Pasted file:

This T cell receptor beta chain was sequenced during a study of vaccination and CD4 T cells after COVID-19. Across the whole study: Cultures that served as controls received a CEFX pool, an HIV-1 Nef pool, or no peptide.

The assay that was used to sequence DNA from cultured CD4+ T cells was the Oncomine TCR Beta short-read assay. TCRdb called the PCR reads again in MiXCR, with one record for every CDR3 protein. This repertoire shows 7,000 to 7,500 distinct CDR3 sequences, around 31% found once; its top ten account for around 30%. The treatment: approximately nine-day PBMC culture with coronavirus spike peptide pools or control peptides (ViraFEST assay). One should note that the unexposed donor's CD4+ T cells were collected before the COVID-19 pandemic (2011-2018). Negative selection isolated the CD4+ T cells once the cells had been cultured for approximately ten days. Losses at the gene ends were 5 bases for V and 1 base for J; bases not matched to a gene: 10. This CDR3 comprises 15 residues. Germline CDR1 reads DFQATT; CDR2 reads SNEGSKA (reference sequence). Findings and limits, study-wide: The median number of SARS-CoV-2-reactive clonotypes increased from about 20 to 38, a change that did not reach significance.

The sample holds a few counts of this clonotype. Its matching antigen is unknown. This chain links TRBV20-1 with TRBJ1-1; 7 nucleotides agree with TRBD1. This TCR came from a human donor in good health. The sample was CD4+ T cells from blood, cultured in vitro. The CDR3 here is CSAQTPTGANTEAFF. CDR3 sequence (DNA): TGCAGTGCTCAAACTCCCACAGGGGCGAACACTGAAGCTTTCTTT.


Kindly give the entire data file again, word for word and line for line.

This T cell receptor beta chain was sequenced during a study of vaccination and CD4 T cells after COVID-19. Across the whole study: Cultures that served as controls received a CEFX pool, an HIV-1 Nef pool, or no peptide.

The assay that was used to sequence DNA from cultured CD4+ T cells was the Oncomine TCR Beta short-read assay. TCRdb called the PCR reads again in MiXCR, with one record for every CDR3 protein. This repertoire shows 7,000 to 7,500 distinct CDR3 sequences, around 31% found once; its top ten account for around 30%. The treatment: approximately nine-day PBMC culture with coronavirus spike peptide pools or control peptides (ViraFEST assay). One should note that the unexposed donor's CD4+ T cells were collected before the COVID-19 pandemic (2011-2018). Negative selection isolated the CD4+ T cells once the cells had been cultured for approximately ten days. Losses at the gene ends were 5 bases for V and 1 base for J; bases not matched to a gene: 10. This CDR3 comprises 15 residues. Germline CDR1 reads DFQATT; CDR2 reads SNEGSKA (reference sequence). Findings and limits, study-wide: The median number of SARS-CoV-2-reactive clonotypes increased from about 20 to 38, a change that did not reach significance.

The sample holds a few counts of this clonotype. Its matching antigen is unknown. This chain links TRBV20-1 with TRBJ1-1; 7 nucleotides agree with TRBD1. This TCR came from a human donor in good health. The sample was CD4+ T cells from blood, cultured in vitro. The CDR3 here is CSAQTPTGANTEAFF. CDR3 sequence (DNA): TGCAGTGCTCAAACTCCCACAGGGGCGAACACTGAAGCTTTCTTT.